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SLAPP-ing down free speech: The law shouldn’t be used as a corporate a weapon  

SLAPP-ing down free speech: The law shouldn’t be used as a corporate a weapon  

It would be ideal if all of society worked in concert for the good of everyone, but reality is much more complicated. The public arena can be more like a battlefield, where competing interests trade allegations or engage in litigious warfare. Many battles pit public-interest organizations against corporations that still believe their only obligation is to increase shareholder profits, regardless of harm to people and planet. 

Corporations don't always fight fair. One tactic is to use their superior resources to file lawsuits alleging that a critic has defamed them. The idea is to intimidate, silence and exhaust the critic’s resources — even when the criticism qualifies as constitutionally protected free speech and protests are protected freedom of assembly. This tactic is common enough to have a name: "strategic lawsuits against public participation," or SLAPP suits.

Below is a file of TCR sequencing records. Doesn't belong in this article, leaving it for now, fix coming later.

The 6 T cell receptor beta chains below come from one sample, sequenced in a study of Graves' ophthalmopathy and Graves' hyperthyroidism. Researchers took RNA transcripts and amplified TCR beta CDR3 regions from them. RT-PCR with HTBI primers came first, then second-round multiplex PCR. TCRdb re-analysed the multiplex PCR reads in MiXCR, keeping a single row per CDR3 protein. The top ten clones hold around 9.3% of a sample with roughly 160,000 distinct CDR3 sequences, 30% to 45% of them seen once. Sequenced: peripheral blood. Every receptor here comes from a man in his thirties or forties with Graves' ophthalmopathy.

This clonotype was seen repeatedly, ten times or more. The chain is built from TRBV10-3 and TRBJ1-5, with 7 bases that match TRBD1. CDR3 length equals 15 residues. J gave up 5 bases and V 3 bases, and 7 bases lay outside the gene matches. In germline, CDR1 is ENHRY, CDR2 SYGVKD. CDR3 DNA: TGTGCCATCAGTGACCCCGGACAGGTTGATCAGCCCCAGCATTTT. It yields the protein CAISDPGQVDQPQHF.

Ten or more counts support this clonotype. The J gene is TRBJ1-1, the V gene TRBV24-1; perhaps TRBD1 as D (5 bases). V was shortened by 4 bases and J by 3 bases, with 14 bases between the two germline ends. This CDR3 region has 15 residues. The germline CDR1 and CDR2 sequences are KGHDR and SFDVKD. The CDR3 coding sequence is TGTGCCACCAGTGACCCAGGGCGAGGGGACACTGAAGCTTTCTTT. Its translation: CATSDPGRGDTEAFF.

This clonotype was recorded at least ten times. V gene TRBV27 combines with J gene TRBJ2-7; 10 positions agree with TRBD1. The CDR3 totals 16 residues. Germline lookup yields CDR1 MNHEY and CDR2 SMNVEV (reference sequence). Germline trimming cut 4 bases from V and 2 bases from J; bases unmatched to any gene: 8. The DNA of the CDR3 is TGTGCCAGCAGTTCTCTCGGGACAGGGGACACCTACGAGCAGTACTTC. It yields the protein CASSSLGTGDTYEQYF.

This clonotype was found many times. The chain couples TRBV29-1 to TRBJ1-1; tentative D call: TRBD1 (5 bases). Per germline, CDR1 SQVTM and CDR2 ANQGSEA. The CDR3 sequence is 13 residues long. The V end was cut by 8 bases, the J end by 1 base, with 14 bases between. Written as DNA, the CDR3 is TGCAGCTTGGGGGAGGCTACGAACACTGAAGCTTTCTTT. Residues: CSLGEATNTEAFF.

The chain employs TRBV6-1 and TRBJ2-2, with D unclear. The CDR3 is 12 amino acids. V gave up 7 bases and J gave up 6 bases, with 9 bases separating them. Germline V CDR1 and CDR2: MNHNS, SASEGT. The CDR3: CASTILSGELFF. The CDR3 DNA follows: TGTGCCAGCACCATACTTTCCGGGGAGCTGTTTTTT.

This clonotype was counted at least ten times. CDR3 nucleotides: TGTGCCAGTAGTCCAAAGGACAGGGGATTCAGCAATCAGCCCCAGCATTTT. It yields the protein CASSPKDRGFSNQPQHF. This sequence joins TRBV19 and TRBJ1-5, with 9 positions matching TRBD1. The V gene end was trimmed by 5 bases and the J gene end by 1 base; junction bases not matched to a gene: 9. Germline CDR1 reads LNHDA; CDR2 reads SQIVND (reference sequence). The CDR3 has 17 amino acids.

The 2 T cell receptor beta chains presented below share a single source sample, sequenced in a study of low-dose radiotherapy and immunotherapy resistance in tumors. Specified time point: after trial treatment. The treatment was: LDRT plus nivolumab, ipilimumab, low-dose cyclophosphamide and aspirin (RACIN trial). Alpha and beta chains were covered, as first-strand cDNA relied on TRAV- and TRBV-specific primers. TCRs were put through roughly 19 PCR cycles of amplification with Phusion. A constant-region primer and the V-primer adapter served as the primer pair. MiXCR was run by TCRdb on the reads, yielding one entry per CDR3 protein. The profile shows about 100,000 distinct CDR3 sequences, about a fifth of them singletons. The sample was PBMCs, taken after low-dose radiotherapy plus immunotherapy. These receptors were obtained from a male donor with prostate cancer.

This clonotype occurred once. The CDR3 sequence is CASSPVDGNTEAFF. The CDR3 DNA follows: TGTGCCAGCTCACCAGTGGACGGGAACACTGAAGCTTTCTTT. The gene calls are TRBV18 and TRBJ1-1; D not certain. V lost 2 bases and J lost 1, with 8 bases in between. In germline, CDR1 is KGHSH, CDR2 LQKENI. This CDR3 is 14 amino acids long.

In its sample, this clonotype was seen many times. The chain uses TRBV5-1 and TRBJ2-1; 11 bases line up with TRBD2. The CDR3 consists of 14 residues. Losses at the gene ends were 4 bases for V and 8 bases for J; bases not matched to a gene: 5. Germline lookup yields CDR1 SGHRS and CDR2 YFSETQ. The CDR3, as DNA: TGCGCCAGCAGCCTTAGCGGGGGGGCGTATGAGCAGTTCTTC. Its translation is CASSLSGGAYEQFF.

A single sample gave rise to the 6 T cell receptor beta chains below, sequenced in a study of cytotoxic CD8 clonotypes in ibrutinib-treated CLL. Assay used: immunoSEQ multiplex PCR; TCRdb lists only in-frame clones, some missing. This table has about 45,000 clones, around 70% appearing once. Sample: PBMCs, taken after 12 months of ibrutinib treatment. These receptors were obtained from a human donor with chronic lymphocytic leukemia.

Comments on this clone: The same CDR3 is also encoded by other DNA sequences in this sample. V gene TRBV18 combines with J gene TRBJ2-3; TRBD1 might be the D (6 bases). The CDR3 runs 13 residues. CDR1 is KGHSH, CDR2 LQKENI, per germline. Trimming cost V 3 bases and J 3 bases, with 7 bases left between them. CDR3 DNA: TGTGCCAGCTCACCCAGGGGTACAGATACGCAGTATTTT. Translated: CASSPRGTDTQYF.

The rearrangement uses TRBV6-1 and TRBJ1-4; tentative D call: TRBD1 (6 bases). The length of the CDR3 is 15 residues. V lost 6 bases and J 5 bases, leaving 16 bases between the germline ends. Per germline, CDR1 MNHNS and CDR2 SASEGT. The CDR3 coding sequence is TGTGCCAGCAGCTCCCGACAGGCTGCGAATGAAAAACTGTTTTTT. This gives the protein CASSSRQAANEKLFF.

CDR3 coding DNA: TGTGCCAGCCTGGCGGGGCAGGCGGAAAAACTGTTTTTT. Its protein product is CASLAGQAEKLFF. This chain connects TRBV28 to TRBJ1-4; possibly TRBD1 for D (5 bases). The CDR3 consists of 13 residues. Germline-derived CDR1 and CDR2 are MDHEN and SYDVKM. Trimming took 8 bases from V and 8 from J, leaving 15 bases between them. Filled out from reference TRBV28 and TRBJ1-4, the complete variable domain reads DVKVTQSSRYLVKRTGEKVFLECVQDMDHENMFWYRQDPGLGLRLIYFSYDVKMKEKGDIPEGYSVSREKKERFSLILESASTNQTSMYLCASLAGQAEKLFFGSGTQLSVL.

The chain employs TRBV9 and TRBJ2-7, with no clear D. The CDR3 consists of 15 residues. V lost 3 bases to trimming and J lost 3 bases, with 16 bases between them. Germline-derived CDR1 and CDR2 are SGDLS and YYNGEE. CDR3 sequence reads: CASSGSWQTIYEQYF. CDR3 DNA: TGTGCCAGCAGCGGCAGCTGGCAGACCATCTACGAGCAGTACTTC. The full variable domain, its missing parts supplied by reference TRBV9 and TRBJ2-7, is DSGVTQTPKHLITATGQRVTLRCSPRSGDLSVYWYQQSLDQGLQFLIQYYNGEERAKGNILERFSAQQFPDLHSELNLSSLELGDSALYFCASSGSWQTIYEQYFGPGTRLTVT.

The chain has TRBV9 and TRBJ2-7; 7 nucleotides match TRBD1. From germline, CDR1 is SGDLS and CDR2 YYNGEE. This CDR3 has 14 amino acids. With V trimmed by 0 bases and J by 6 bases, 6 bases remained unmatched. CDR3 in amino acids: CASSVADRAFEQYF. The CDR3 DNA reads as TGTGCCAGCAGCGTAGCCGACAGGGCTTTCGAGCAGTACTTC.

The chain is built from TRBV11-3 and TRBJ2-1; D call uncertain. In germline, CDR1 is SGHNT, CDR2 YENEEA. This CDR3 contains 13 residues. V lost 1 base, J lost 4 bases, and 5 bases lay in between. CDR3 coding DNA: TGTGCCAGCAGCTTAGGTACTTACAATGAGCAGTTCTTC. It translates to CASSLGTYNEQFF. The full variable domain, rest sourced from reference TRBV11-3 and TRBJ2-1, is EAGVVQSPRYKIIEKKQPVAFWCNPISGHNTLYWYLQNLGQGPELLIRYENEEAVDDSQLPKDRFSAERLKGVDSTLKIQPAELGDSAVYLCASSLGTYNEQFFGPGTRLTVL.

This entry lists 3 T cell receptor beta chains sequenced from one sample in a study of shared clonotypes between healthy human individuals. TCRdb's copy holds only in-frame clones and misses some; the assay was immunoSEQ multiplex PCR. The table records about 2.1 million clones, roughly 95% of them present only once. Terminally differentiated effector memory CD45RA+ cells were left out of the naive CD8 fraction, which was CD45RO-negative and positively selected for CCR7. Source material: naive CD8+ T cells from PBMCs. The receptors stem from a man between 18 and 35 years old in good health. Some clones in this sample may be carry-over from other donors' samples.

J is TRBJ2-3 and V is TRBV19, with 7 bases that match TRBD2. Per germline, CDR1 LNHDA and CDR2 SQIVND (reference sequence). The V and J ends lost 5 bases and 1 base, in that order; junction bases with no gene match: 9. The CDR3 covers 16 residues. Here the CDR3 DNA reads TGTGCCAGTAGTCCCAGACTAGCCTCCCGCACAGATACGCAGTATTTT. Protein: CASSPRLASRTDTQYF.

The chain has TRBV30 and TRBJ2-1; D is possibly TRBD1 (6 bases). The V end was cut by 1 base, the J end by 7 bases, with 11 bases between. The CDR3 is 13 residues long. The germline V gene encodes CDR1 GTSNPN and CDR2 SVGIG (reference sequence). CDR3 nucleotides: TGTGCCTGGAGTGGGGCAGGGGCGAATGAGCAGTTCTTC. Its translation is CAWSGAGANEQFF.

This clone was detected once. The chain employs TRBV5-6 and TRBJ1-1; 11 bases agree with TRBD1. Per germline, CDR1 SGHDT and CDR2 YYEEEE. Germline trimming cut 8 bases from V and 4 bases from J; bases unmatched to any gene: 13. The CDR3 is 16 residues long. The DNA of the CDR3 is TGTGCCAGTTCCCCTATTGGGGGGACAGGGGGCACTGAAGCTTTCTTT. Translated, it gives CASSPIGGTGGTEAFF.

Researchers at Duke University reported as long ago as 1993, "A pattern is emerging across the United States in which citizens and local community groups are being sued for what has long been considered 'ordinary' public participation. Persons who write editorials, participate in referendums, or speak at town meetings increasingly end up in court. Although suits against such individuals rarely prevail in court, their true goals of retaliation and intimidation are frequently accomplished." And an academic paper in 2001 explained, "Defamation suits against civic-minded citizens, groups, and publishers, corporations have drastically squelched citizen and news media involvement," not only with the cost of legal defense "but also through the disruption of families, physical illness and emotional upheaval."